So how do you solve this problem? You have two switches, let’s say one is in New York and the other is in Seattle. You have the same vendors interconnected on both switches, so calls coming into NY can easily terminate in Seattle and vice versa. While that will technically work, it is not your preference. You would rather the NY calls terminate in NY if possible, and if not, then try Seattle.
While it was possible to build this on RouteNGN™ in the past, it was needlessly redundant and complicated to maintain. Tags allow users to give priority to outbound endpoints within a single endpoint group based upon the tag applied to individual inbound endpoints, also contained within a single endpoint group. Using our example from above, we can ensure that the NY IP addresses route to the NY based vendors first and Seattle IP addresses route to the Seattle based vendors first.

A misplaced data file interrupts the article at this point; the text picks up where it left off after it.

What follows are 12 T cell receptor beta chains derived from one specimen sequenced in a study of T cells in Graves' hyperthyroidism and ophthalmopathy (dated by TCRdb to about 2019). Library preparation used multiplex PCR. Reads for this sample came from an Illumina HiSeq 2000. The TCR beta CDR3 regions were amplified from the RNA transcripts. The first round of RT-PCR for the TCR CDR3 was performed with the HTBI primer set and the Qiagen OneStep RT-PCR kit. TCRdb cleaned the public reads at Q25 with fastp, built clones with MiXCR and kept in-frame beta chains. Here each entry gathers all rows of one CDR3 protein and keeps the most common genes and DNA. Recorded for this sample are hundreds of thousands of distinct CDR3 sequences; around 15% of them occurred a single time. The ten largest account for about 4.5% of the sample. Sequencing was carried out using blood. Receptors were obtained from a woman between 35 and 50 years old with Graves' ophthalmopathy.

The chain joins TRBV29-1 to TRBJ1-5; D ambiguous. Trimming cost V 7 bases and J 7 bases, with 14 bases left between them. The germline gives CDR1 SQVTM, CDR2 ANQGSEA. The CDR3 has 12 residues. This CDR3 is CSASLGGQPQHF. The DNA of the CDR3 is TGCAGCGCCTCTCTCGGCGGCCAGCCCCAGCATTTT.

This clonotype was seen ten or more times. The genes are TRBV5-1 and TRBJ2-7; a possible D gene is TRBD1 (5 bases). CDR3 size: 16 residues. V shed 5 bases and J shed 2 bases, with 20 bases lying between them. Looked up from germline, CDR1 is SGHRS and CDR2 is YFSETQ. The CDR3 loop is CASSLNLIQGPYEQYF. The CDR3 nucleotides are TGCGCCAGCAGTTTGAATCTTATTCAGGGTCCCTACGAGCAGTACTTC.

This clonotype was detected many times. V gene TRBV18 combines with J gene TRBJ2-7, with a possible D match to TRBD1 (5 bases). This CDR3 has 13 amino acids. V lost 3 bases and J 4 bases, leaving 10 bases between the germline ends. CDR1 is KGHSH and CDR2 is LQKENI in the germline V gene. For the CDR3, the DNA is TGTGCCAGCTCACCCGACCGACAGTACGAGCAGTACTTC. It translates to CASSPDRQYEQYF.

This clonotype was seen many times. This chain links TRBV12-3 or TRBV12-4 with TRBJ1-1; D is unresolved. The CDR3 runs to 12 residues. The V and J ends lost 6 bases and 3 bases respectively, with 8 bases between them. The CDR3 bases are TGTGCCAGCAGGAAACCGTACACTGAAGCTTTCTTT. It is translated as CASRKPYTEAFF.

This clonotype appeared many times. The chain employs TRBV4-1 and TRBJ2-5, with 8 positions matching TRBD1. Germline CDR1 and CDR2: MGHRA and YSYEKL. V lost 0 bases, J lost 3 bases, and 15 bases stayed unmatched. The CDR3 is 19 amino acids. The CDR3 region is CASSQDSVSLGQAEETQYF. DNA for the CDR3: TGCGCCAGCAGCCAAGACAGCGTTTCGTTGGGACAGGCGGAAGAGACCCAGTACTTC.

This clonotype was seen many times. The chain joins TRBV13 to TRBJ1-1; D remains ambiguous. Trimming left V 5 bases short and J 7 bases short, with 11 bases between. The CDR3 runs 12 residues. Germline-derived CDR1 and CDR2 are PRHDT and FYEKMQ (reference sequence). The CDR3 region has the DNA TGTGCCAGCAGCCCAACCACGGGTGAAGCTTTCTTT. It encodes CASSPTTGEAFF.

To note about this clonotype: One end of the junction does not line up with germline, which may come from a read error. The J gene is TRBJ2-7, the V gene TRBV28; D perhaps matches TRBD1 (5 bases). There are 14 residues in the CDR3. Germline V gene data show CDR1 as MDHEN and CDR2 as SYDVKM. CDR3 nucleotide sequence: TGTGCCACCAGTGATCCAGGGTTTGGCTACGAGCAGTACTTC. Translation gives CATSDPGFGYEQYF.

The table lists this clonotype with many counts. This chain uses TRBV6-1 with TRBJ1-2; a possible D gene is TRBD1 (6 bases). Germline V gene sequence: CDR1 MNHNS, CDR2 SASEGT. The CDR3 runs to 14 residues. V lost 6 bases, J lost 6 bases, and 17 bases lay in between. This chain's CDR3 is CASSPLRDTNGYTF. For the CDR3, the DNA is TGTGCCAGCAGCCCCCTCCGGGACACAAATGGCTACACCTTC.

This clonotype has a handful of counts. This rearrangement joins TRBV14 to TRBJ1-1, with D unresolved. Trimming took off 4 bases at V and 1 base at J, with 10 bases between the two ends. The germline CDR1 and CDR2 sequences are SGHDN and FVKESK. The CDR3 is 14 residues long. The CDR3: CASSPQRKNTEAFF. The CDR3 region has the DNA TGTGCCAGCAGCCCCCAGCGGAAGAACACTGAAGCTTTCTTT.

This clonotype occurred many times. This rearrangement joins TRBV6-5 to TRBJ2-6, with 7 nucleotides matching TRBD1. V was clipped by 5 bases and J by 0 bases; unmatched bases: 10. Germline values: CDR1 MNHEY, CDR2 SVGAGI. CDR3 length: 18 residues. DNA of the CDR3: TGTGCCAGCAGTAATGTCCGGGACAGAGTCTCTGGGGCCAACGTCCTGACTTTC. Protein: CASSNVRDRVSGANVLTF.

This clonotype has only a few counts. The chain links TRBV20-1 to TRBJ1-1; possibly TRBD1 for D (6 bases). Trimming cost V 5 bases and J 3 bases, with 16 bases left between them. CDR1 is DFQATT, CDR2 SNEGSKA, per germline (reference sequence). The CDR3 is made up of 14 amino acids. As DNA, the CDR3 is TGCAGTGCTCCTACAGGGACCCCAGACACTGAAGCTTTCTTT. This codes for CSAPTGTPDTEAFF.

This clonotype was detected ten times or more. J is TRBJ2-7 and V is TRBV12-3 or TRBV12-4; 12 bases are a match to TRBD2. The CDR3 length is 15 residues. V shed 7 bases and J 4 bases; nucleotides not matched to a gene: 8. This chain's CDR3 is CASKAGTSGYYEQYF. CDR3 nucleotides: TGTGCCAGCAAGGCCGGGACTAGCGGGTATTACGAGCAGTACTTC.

To implement just make sure the ‘Contact EP Tags Prefs’ on the inbound endpoint matches the ‘Tags’ field on the outbound endpoint. In other words:
This setting will be applied before the Priority setting, so it is possible to mix and match between the two. RouteNGN users may also include the Max Contact Endpoints setting to further refine the routing rules.
Another use case for Tags is isolating dialer traffic from conversational traffic. The ability to tag dialer traffic will help to protect conversational traffic from the inherent and unpredictable fluctuations in dialer traffic volume. Furthermore, by utilizing the randomizing feature of endpoints with the same priority, the traffic may be evenly spread across multiple termination nodes.